However, an internal introductory training to sales is going to meet the initial needs of our sales team.
Q: How do you see your role and sales enablement at Siemens changing and developing in the near future?
A: Every team and every person has a different definition of sales enablement. Each person's coming from a different background or focus, and some teams will put more focus on digital technologies for example.
They’ll be looking at all these digital tools that can support their sales. Others may have more of a competence and management training background and they're focused on that aspect.
It could be that some enablement teams start reaching out and moving closer to operations, or it could be one team with sales enablement and marketing ahead of that team.
I think you can go both ways, I'm just very happy with the recent development of the connection with operations.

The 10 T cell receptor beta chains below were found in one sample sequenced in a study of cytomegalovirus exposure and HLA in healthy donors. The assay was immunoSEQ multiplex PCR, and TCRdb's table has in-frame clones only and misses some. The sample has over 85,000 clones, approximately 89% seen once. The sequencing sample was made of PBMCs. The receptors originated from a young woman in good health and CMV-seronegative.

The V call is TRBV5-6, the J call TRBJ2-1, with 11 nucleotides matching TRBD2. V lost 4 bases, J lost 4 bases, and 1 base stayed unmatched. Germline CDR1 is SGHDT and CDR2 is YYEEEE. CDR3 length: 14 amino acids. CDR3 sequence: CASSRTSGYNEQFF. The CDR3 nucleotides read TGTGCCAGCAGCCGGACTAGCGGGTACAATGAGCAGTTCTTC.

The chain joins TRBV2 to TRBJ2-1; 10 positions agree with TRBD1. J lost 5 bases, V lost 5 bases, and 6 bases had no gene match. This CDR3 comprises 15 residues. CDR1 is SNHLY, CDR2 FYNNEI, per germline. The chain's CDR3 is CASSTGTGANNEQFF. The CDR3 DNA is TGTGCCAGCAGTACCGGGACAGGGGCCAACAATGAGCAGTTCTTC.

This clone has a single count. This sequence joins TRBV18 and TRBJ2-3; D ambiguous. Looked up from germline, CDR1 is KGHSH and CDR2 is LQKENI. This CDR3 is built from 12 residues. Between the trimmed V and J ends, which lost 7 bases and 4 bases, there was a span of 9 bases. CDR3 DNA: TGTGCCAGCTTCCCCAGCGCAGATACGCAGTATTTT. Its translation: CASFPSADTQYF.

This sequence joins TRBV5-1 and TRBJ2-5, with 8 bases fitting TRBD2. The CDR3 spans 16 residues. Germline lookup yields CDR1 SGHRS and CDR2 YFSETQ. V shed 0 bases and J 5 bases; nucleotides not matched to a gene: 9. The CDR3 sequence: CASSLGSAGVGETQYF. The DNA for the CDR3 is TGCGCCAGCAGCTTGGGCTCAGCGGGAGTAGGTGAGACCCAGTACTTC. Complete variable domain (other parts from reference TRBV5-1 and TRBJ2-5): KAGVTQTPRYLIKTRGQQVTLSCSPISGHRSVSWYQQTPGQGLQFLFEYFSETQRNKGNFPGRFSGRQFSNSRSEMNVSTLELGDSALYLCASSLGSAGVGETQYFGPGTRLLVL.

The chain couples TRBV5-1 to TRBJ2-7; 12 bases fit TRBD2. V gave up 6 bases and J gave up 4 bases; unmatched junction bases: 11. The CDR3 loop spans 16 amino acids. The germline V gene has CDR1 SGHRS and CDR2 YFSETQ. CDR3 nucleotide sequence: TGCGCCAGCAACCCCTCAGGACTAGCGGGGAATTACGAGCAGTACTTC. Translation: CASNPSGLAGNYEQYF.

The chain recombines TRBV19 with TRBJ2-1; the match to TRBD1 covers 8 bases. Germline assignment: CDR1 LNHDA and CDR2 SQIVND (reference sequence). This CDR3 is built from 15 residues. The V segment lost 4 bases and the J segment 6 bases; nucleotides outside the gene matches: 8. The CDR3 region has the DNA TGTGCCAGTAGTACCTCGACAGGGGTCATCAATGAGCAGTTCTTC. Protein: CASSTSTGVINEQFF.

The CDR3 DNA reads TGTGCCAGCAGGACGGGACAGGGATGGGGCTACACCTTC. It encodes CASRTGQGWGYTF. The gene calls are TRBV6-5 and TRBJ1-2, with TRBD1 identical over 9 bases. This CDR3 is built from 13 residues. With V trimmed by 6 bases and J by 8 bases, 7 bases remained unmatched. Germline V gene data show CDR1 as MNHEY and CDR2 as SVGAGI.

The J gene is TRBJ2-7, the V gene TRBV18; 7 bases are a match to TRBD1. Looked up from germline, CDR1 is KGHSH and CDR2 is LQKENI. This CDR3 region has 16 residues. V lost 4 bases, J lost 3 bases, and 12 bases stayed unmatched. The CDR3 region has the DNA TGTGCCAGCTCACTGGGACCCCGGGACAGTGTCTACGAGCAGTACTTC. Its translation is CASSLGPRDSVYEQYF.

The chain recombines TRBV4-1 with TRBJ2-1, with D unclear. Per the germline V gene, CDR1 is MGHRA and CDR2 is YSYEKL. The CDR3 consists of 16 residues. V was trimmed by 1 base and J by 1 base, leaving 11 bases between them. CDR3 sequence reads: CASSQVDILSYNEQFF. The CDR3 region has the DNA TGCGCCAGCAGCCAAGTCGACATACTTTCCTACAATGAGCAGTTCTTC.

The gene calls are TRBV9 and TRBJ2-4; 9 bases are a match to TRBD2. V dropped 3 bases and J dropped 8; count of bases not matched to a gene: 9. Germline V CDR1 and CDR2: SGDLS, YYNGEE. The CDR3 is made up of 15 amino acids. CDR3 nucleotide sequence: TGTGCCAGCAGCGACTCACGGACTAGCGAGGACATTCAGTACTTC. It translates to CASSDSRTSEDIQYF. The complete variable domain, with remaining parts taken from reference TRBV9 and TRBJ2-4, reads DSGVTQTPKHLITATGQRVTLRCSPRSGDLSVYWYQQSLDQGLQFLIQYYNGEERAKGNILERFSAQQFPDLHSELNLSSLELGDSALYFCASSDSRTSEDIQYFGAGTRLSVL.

Although, you need to find a healthy balance to make sure you're not missing the connection with marketing.
Q: Do you have any tips or strategies for getting buy-in from different departments?
A: This comes back to being a good communicator and being able to put together a plan. If you want to be successful, you always need to have a clear plan setting out: what are you trying to accomplish and what are the exact steps you're taking to put that plan into action.
When you have that clear plan, you then need to communicate it to other stakeholders which is where you can get their buy-in.
Sometimes it also means giving them credibility and responsibility. In other words, not trying to take all the credit yourself.
You may be orchestrating some great vision and putting it into place, but there’s a lot of people involved in making it a reality and you need to make sure these people are getting the credit they deserve.
They're participating and feel they're a part of the overall vision and the big impact that it's going to make. That's where you get buy-in.